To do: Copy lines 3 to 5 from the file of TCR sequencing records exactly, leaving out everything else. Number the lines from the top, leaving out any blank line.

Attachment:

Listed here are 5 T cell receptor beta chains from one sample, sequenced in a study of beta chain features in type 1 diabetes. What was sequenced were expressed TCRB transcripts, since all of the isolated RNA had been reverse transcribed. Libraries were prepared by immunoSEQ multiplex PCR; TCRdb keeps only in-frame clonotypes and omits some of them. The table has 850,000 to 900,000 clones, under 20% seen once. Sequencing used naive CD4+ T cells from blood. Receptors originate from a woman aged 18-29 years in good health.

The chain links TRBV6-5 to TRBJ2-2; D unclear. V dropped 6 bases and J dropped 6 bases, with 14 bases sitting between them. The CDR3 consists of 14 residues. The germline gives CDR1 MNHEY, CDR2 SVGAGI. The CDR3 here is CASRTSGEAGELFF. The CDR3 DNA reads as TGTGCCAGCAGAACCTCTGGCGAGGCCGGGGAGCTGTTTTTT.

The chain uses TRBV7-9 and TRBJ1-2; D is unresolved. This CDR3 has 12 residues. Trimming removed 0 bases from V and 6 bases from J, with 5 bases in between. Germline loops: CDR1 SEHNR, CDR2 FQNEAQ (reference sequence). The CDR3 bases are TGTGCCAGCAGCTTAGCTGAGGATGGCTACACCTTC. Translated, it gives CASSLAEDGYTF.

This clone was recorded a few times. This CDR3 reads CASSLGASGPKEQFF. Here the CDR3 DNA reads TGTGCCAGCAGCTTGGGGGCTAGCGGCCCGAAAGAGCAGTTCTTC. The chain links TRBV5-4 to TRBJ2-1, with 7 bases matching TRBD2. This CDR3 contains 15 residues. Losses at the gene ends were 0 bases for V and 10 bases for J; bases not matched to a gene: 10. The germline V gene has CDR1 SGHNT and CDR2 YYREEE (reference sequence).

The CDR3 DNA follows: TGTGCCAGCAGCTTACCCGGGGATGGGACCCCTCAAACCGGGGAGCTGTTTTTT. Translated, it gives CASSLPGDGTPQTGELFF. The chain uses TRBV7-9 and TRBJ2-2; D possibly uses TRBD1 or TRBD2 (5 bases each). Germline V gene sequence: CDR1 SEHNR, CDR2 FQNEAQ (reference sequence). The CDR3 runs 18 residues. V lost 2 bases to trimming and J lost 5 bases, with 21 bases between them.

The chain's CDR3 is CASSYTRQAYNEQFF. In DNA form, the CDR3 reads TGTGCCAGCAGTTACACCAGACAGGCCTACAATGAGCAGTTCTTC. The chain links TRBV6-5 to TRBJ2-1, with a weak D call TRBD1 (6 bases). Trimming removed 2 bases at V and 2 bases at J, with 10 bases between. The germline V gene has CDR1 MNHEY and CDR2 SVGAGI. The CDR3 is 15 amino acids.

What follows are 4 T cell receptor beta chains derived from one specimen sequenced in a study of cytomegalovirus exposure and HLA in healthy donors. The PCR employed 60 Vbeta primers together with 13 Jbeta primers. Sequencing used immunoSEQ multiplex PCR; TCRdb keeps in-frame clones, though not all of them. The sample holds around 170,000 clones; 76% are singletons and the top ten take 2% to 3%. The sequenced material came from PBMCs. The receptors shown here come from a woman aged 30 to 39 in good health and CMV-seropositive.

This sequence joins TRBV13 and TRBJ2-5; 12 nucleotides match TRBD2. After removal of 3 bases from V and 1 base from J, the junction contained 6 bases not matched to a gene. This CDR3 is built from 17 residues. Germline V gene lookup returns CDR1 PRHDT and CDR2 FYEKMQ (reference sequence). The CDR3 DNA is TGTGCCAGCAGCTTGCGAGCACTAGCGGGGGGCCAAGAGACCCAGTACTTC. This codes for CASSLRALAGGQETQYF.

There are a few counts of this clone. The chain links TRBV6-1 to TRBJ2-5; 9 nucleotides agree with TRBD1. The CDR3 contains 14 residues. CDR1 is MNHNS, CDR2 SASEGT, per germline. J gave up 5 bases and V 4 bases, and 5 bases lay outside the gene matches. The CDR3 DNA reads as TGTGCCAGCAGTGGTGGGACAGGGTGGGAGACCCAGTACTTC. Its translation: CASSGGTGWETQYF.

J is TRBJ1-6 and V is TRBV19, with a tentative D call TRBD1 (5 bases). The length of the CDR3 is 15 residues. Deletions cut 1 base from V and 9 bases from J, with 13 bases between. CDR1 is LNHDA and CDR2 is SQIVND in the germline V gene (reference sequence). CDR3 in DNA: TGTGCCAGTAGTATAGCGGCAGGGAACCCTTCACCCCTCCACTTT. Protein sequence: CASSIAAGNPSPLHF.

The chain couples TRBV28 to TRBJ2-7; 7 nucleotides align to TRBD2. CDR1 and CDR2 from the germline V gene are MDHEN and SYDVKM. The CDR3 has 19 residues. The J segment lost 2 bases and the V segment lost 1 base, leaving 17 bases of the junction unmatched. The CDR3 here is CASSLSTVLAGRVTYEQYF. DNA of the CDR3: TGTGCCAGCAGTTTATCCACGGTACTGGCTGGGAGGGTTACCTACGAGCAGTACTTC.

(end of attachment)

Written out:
The chain uses TRBV7-9 and TRBJ1-2; D is unresolved. This CDR3 has 12 residues. Trimming removed 0 bases from V and 6 bases from J, with 5 bases in between. Germline loops: CDR1 SEHNR, CDR2 FQNEAQ (reference sequence). The CDR3 bases are TGTGCCAGCAGCTTAGCTGAGGATGGCTACACCTTC. Translated, it gives CASSLAEDGYTF.

This clone was recorded a few times. This CDR3 reads CASSLGASGPKEQFF. Here the CDR3 DNA reads TGTGCCAGCAGCTTGGGGGCTAGCGGCCCGAAAGAGCAGTTCTTC. The chain links TRBV5-4 to TRBJ2-1, with 7 bases matching TRBD2. This CDR3 contains 15 residues. Losses at the gene ends were 0 bases for V and 10 bases for J; bases not matched to a gene: 10. The germline V gene has CDR1 SGHNT and CDR2 YYREEE (reference sequence).

The CDR3 DNA follows: TGTGCCAGCAGCTTACCCGGGGATGGGACCCCTCAAACCGGGGAGCTGTTTTTT. Translated, it gives CASSLPGDGTPQTGELFF. The chain uses TRBV7-9 and TRBJ2-2; D possibly uses TRBD1 or TRBD2 (5 bases each). Germline V gene sequence: CDR1 SEHNR, CDR2 FQNEAQ (reference sequence). The CDR3 runs 18 residues. V lost 2 bases to trimming and J lost 5 bases, with 21 bases between them.